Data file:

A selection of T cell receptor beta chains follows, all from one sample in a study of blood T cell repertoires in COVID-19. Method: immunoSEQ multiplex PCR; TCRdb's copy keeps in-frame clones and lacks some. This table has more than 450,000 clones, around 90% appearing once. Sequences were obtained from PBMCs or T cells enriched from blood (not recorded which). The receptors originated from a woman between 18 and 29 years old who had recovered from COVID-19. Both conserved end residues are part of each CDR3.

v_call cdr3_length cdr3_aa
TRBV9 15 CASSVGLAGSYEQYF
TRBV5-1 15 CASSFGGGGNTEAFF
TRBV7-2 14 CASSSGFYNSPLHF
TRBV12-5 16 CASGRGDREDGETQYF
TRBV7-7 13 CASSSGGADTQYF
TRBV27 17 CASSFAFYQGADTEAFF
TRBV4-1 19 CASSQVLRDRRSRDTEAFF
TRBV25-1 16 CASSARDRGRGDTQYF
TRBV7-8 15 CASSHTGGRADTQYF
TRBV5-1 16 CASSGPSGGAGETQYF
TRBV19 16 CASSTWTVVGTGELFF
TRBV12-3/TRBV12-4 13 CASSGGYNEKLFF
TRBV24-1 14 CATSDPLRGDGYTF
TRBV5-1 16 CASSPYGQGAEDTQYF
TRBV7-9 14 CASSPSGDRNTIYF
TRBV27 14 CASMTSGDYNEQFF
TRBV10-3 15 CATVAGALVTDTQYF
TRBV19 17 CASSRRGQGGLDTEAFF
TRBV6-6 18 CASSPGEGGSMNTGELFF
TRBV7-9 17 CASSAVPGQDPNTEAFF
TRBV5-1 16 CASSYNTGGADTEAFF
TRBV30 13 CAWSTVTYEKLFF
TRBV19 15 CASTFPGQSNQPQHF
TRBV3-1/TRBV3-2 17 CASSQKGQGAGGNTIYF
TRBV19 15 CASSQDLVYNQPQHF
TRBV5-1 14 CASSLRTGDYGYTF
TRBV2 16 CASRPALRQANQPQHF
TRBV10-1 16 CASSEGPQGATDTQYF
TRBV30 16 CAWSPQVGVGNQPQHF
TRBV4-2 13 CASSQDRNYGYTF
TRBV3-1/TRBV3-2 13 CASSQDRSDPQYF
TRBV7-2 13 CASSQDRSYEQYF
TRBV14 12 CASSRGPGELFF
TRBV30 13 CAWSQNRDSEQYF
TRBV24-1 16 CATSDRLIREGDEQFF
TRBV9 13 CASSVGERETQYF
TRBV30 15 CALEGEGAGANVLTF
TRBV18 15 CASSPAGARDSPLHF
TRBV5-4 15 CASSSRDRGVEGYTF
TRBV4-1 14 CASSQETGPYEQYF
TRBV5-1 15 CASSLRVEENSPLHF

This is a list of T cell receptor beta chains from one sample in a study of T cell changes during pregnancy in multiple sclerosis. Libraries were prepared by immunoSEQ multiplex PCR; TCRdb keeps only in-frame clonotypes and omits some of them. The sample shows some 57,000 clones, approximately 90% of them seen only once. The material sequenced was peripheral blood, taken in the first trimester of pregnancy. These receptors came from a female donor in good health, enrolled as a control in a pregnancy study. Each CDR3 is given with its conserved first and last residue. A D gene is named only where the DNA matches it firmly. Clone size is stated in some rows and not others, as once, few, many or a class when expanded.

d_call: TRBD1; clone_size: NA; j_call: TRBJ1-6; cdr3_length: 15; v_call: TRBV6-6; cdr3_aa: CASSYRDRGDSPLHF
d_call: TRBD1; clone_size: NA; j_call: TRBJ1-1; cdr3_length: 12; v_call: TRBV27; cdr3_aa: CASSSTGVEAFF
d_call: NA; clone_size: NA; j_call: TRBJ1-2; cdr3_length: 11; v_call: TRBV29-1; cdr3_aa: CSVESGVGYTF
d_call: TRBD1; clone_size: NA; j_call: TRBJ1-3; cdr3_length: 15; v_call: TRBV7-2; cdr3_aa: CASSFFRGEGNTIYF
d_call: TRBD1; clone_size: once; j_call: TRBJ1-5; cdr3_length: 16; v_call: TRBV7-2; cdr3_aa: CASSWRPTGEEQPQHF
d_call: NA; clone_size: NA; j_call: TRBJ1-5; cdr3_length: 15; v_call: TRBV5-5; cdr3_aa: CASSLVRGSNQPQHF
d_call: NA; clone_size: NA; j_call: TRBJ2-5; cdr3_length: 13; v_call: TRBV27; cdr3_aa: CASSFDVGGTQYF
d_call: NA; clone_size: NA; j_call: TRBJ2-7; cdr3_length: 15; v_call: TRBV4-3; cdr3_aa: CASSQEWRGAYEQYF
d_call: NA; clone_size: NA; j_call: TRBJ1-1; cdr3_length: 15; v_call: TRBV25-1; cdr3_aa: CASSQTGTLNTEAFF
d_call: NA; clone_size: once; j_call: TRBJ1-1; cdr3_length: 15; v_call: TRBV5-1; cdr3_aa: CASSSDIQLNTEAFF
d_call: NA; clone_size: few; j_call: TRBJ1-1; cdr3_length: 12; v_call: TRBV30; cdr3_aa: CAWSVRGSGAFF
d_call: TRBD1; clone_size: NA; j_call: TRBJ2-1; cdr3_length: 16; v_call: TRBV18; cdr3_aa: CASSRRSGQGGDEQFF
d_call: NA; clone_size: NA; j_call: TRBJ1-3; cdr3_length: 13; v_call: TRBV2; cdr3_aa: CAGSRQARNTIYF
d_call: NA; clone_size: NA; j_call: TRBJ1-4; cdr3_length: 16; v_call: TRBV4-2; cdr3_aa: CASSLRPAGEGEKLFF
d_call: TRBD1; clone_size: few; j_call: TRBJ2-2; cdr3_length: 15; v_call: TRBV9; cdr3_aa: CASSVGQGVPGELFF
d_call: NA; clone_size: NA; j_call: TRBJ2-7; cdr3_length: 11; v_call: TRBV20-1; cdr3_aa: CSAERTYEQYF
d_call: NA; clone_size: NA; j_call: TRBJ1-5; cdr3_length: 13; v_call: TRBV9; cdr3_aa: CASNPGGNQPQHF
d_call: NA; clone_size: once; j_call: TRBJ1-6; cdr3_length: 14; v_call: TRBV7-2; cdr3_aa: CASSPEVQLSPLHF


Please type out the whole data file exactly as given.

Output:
A selection of T cell receptor beta chains follows, all from one sample in a study of blood T cell repertoires in COVID-19. Method: immunoSEQ multiplex PCR; TCRdb's copy keeps in-frame clones and lacks some. This table has more than 450,000 clones, around 90% appearing once. Sequences were obtained from PBMCs or T cells enriched from blood (not recorded which). The receptors originated from a woman between 18 and 29 years old who had recovered from COVID-19. Both conserved end residues are part of each CDR3.

v_call cdr3_length cdr3_aa
TRBV9 15 CASSVGLAGSYEQYF
TRBV5-1 15 CASSFGGGGNTEAFF
TRBV7-2 14 CASSSGFYNSPLHF
TRBV12-5 16 CASGRGDREDGETQYF
TRBV7-7 13 CASSSGGADTQYF
TRBV27 17 CASSFAFYQGADTEAFF
TRBV4-1 19 CASSQVLRDRRSRDTEAFF
TRBV25-1 16 CASSARDRGRGDTQYF
TRBV7-8 15 CASSHTGGRADTQYF
TRBV5-1 16 CASSGPSGGAGETQYF
TRBV19 16 CASSTWTVVGTGELFF
TRBV12-3/TRBV12-4 13 CASSGGYNEKLFF
TRBV24-1 14 CATSDPLRGDGYTF
TRBV5-1 16 CASSPYGQGAEDTQYF
TRBV7-9 14 CASSPSGDRNTIYF
TRBV27 14 CASMTSGDYNEQFF
TRBV10-3 15 CATVAGALVTDTQYF
TRBV19 17 CASSRRGQGGLDTEAFF
TRBV6-6 18 CASSPGEGGSMNTGELFF
TRBV7-9 17 CASSAVPGQDPNTEAFF
TRBV5-1 16 CASSYNTGGADTEAFF
TRBV30 13 CAWSTVTYEKLFF
TRBV19 15 CASTFPGQSNQPQHF
TRBV3-1/TRBV3-2 17 CASSQKGQGAGGNTIYF
TRBV19 15 CASSQDLVYNQPQHF
TRBV5-1 14 CASSLRTGDYGYTF
TRBV2 16 CASRPALRQANQPQHF
TRBV10-1 16 CASSEGPQGATDTQYF
TRBV30 16 CAWSPQVGVGNQPQHF
TRBV4-2 13 CASSQDRNYGYTF
TRBV3-1/TRBV3-2 13 CASSQDRSDPQYF
TRBV7-2 13 CASSQDRSYEQYF
TRBV14 12 CASSRGPGELFF
TRBV30 13 CAWSQNRDSEQYF
TRBV24-1 16 CATSDRLIREGDEQFF
TRBV9 13 CASSVGERETQYF
TRBV30 15 CALEGEGAGANVLTF
TRBV18 15 CASSPAGARDSPLHF
TRBV5-4 15 CASSSRDRGVEGYTF
TRBV4-1 14 CASSQETGPYEQYF
TRBV5-1 15 CASSLRVEENSPLHF

This is a list of T cell receptor beta chains from one sample in a study of T cell changes during pregnancy in multiple sclerosis. Libraries were prepared by immunoSEQ multiplex PCR; TCRdb keeps only in-frame clonotypes and omits some of them. The sample shows some 57,000 clones, approximately 90% of them seen only once. The material sequenced was peripheral blood, taken in the first trimester of pregnancy. These receptors came from a female donor in good health, enrolled as a control in a pregnancy study. Each CDR3 is given with its conserved first and last residue. A D gene is named only where the DNA matches it firmly. Clone size is stated in some rows and not others, as once, few, many or a class when expanded.

d_call: TRBD1; clone_size: NA; j_call: TRBJ1-6; cdr3_length: 15; v_call: TRBV6-6; cdr3_aa: CASSYRDRGDSPLHF
d_call: TRBD1; clone_size: NA; j_call: TRBJ1-1; cdr3_length: 12; v_call: TRBV27; cdr3_aa: CASSSTGVEAFF
d_call: NA; clone_size: NA; j_call: TRBJ1-2; cdr3_length: 11; v_call: TRBV29-1; cdr3_aa: CSVESGVGYTF
d_call: TRBD1; clone_size: NA; j_call: TRBJ1-3; cdr3_length: 15; v_call: TRBV7-2; cdr3_aa: CASSFFRGEGNTIYF
d_call: TRBD1; clone_size: once; j_call: TRBJ1-5; cdr3_length: 16; v_call: TRBV7-2; cdr3_aa: CASSWRPTGEEQPQHF
d_call: NA; clone_size: NA; j_call: TRBJ1-5; cdr3_length: 15; v_call: TRBV5-5; cdr3_aa: CASSLVRGSNQPQHF
d_call: NA; clone_size: NA; j_call: TRBJ2-5; cdr3_length: 13; v_call: TRBV27; cdr3_aa: CASSFDVGGTQYF
d_call: NA; clone_size: NA; j_call: TRBJ2-7; cdr3_length: 15; v_call: TRBV4-3; cdr3_aa: CASSQEWRGAYEQYF
d_call: NA; clone_size: NA; j_call: TRBJ1-1; cdr3_length: 15; v_call: TRBV25-1; cdr3_aa: CASSQTGTLNTEAFF
d_call: NA; clone_size: once; j_call: TRBJ1-1; cdr3_length: 15; v_call: TRBV5-1; cdr3_aa: CASSSDIQLNTEAFF
d_call: NA; clone_size: few; j_call: TRBJ1-1; cdr3_length: 12; v_call: TRBV30; cdr3_aa: CAWSVRGSGAFF
d_call: TRBD1; clone_size: NA; j_call: TRBJ2-1; cdr3_length: 16; v_call: TRBV18; cdr3_aa: CASSRRSGQGGDEQFF
d_call: NA; clone_size: NA; j_call: TRBJ1-3; cdr3_length: 13; v_call: TRBV2; cdr3_aa: CAGSRQARNTIYF
d_call: NA; clone_size: NA; j_call: TRBJ1-4; cdr3_length: 16; v_call: TRBV4-2; cdr3_aa: CASSLRPAGEGEKLFF
d_call: TRBD1; clone_size: few; j_call: TRBJ2-2; cdr3_length: 15; v_call: TRBV9; cdr3_aa: CASSVGQGVPGELFF
d_call: NA; clone_size: NA; j_call: TRBJ2-7; cdr3_length: 11; v_call: TRBV20-1; cdr3_aa: CSAERTYEQYF
d_call: NA; clone_size: NA; j_call: TRBJ1-5; cdr3_length: 13; v_call: TRBV9; cdr3_aa: CASNPGGNQPQHF
d_call: NA; clone_size: once; j_call: TRBJ1-6; cdr3_length: 14; v_call: TRBV7-2; cdr3_aa: CASSPEVQLSPLHF